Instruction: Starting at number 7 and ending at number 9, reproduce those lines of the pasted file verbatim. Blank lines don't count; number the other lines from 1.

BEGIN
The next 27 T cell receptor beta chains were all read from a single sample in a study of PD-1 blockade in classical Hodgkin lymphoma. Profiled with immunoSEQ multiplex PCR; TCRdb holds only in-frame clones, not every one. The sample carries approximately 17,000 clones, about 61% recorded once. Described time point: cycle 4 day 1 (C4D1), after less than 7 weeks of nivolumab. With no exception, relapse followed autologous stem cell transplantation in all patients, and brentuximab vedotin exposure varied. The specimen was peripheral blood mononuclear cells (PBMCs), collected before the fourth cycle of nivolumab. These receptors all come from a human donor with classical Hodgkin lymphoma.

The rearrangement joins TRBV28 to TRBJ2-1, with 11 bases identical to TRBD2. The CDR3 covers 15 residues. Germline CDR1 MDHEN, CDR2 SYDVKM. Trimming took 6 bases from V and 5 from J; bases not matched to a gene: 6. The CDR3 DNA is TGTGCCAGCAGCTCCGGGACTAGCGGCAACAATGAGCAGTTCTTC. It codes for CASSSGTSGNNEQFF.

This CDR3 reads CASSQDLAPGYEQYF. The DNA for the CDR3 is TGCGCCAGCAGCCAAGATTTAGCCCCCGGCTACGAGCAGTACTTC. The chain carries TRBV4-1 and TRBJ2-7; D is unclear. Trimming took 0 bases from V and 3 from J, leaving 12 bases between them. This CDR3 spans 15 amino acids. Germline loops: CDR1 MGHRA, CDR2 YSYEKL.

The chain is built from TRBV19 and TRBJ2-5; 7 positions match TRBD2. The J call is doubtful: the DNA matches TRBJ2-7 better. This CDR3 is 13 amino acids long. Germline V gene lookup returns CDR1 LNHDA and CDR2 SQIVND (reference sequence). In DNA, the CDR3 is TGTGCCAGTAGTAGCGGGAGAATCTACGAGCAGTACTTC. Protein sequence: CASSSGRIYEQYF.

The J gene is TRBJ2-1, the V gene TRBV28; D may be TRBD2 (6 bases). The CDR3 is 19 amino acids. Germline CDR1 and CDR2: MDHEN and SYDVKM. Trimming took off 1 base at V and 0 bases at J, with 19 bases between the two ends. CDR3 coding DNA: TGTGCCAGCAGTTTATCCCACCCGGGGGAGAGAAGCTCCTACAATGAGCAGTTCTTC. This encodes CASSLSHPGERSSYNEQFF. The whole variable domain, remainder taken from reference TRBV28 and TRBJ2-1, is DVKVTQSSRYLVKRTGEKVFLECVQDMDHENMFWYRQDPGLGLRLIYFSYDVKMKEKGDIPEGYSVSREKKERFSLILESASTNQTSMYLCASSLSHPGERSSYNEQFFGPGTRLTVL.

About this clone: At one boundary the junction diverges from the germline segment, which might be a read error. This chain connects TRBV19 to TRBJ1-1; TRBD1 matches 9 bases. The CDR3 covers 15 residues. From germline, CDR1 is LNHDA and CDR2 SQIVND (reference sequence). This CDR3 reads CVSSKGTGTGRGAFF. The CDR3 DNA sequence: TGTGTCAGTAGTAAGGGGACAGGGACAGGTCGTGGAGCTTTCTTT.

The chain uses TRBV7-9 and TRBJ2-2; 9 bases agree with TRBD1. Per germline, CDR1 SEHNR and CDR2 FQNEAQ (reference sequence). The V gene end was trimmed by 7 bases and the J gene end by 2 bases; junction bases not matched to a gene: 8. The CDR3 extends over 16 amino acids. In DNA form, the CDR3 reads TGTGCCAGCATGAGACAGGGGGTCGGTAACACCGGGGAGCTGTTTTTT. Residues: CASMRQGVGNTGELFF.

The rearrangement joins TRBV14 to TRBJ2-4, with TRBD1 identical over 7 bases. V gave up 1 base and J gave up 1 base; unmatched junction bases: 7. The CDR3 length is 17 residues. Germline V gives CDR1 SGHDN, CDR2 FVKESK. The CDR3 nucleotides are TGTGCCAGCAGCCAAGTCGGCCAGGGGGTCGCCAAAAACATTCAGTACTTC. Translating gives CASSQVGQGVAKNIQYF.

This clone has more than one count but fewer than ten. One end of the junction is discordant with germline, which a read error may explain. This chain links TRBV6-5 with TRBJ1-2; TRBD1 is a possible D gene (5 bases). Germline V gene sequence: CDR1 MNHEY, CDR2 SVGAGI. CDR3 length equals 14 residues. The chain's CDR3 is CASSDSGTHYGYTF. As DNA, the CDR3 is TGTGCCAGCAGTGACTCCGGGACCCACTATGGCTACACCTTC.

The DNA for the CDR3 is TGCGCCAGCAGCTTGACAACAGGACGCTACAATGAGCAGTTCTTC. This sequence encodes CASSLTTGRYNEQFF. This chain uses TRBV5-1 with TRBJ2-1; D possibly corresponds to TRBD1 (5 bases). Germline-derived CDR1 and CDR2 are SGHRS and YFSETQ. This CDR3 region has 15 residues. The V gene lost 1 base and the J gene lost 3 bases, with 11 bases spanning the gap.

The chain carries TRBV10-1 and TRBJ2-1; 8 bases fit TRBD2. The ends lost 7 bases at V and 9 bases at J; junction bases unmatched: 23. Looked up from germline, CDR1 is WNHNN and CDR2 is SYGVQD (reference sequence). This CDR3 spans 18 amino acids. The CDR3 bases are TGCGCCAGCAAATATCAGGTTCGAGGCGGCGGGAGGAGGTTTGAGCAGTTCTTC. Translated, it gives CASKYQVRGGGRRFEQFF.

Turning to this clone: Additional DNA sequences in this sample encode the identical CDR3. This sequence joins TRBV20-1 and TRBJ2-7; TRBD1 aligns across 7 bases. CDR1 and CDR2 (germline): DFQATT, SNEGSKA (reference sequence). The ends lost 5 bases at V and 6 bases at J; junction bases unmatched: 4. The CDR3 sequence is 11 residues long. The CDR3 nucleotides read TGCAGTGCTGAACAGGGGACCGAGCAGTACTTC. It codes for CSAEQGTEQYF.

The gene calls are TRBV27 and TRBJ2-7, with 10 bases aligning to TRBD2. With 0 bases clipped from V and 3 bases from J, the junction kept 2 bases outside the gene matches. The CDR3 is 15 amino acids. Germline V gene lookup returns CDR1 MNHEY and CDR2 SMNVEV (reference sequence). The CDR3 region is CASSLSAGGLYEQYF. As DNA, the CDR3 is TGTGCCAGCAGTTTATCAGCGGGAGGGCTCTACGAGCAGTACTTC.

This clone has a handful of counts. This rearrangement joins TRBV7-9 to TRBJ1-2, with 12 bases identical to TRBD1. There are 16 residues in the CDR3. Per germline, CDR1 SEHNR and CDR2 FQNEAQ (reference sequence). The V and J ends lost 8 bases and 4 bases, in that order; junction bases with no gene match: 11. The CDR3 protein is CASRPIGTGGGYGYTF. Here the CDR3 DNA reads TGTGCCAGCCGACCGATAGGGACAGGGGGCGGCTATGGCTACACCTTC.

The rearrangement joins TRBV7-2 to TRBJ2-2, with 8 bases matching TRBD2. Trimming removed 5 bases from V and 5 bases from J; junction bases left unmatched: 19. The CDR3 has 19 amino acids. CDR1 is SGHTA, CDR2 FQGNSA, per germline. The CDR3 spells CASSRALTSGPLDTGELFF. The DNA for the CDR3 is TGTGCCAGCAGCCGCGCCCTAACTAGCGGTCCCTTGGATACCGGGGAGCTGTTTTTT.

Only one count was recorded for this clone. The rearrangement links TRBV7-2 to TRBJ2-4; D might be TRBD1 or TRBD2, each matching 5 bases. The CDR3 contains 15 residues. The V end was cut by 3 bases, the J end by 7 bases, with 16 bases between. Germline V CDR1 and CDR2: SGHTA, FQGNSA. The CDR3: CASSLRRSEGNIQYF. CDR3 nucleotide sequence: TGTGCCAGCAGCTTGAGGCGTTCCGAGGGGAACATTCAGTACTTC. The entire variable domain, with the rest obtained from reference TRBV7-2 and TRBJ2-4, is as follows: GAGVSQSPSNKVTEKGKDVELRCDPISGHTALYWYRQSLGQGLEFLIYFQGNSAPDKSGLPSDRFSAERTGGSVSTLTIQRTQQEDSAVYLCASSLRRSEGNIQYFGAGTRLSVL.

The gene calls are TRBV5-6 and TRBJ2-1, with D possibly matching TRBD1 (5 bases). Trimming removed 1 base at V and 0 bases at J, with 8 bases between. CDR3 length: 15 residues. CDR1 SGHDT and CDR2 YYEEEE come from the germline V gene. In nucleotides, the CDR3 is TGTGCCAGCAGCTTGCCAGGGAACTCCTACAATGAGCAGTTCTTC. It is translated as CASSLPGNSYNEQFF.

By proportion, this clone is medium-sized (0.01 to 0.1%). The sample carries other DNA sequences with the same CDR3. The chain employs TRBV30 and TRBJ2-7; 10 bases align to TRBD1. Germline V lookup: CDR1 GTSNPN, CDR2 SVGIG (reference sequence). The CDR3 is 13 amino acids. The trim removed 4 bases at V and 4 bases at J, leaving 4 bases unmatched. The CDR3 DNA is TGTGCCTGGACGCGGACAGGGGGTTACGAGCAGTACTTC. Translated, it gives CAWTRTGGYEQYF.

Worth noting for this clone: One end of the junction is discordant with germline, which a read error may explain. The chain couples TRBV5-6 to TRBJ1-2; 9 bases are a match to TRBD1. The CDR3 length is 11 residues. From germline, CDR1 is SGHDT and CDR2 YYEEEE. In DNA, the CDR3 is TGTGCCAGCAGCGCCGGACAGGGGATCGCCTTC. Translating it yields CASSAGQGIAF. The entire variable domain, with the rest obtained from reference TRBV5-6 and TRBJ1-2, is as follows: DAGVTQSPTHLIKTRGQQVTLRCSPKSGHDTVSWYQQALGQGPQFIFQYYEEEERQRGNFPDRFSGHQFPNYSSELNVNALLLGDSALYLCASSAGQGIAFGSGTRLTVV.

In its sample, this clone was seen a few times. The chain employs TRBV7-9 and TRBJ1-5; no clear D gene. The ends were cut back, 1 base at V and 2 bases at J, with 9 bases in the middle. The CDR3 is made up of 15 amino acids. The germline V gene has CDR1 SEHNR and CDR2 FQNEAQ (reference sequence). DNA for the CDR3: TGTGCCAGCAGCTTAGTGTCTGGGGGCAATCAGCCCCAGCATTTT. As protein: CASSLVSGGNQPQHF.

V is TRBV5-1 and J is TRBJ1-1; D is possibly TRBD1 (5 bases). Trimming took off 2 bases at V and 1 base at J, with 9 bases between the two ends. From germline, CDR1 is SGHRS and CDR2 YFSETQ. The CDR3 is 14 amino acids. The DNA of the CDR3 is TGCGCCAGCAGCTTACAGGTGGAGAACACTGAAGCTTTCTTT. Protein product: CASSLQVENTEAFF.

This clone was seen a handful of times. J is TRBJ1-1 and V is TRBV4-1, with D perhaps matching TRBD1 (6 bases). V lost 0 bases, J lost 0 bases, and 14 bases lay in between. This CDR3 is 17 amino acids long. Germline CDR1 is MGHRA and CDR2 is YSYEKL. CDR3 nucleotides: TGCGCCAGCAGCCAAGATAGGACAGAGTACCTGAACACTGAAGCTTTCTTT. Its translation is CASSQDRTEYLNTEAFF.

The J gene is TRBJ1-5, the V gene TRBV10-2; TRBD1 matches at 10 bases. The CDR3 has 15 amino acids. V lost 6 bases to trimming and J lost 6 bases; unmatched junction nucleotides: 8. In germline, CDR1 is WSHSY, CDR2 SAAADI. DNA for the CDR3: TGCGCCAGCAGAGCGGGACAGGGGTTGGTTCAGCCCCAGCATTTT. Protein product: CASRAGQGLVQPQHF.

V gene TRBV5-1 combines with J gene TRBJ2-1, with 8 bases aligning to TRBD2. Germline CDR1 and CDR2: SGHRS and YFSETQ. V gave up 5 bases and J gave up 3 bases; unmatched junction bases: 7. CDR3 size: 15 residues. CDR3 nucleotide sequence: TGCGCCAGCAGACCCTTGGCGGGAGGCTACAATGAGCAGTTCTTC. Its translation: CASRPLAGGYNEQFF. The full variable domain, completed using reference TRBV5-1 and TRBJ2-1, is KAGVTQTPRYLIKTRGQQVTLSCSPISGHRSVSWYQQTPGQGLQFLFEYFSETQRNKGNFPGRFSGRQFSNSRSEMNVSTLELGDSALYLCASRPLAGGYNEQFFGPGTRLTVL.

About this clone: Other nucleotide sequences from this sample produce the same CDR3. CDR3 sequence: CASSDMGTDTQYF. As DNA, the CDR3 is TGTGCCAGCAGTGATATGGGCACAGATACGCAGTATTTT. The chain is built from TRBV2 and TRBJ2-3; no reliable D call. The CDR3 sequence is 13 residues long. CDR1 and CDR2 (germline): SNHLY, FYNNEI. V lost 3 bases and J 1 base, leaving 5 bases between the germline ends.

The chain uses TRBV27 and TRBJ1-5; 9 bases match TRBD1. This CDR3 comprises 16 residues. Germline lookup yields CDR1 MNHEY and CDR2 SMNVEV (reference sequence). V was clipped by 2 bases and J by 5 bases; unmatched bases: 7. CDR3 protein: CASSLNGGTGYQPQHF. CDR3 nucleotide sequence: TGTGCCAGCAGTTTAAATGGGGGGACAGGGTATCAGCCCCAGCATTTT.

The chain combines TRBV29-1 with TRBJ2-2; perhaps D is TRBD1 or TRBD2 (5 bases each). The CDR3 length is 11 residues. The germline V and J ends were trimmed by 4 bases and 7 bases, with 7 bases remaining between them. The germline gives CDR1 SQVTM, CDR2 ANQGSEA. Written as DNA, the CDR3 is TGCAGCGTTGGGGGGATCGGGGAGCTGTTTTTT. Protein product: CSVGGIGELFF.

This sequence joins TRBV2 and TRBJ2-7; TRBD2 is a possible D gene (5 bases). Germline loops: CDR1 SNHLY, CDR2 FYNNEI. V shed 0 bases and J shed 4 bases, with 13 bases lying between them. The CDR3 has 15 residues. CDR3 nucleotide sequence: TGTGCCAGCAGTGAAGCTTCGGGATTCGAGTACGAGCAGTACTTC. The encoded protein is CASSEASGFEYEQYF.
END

The chain uses TRBV7-9 and TRBJ2-2; 9 bases agree with TRBD1. Per germline, CDR1 SEHNR and CDR2 FQNEAQ (reference sequence). The V gene end was trimmed by 7 bases and the J gene end by 2 bases; junction bases not matched to a gene: 8. The CDR3 extends over 16 amino acids. In DNA form, the CDR3 reads TGTGCCAGCATGAGACAGGGGGTCGGTAACACCGGGGAGCTGTTTTTT. Residues: CASMRQGVGNTGELFF.

The rearrangement joins TRBV14 to TRBJ2-4, with TRBD1 identical over 7 bases. V gave up 1 base and J gave up 1 base; unmatched junction bases: 7. The CDR3 length is 17 residues. Germline V gives CDR1 SGHDN, CDR2 FVKESK. The CDR3 nucleotides are TGTGCCAGCAGCCAAGTCGGCCAGGGGGTCGCCAAAAACATTCAGTACTTC. Translating gives CASSQVGQGVAKNIQYF.

This clone has more than one count but fewer than ten. One end of the junction is discordant with germline, which a read error may explain. This chain links TRBV6-5 with TRBJ1-2; TRBD1 is a possible D gene (5 bases). Germline V gene sequence: CDR1 MNHEY, CDR2 SVGAGI. CDR3 length equals 14 residues. The chain's CDR3 is CASSDSGTHYGYTF. As DNA, the CDR3 is TGTGCCAGCAGTGACTCCGGGACCCACTATGGCTACACCTTC.